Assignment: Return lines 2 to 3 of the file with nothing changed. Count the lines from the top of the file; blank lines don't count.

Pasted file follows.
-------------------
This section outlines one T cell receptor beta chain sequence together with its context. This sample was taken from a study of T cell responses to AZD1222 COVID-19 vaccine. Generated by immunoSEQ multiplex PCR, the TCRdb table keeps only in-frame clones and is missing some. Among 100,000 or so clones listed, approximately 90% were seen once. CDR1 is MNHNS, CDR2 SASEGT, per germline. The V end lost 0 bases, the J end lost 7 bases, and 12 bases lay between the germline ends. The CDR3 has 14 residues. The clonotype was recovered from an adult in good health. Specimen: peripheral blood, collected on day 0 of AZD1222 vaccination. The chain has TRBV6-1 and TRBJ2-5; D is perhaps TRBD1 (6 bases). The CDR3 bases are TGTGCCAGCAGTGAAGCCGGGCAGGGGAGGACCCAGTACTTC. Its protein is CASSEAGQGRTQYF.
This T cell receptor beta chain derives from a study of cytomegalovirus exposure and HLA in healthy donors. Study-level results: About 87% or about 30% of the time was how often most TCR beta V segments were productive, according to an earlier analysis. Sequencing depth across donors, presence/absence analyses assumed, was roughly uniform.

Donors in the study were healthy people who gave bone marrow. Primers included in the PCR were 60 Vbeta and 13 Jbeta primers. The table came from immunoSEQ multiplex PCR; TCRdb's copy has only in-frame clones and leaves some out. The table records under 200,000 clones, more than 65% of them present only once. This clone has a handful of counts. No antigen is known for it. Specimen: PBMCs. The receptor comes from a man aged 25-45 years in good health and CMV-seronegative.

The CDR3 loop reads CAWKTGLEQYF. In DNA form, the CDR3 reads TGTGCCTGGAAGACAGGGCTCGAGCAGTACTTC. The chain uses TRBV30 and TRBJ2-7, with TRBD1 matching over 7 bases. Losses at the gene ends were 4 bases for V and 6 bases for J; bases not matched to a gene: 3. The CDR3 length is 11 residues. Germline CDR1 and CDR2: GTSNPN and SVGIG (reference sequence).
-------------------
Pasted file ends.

This T cell receptor beta chain derives from a study of cytomegalovirus exposure and HLA in healthy donors. Study-level results: About 87% or about 30% of the time was how often most TCR beta V segments were productive, according to an earlier analysis. Sequencing depth across donors, presence/absence analyses assumed, was roughly uniform.

Donors in the study were healthy people who gave bone marrow. Primers included in the PCR were 60 Vbeta and 13 Jbeta primers. The table came from immunoSEQ multiplex PCR; TCRdb's copy has only in-frame clones and leaves some out. The table records under 200,000 clones, more than 65% of them present only once. This clone has a handful of counts. No antigen is known for it. Specimen: PBMCs. The receptor comes from a man aged 25-45 years in good health and CMV-seronegative.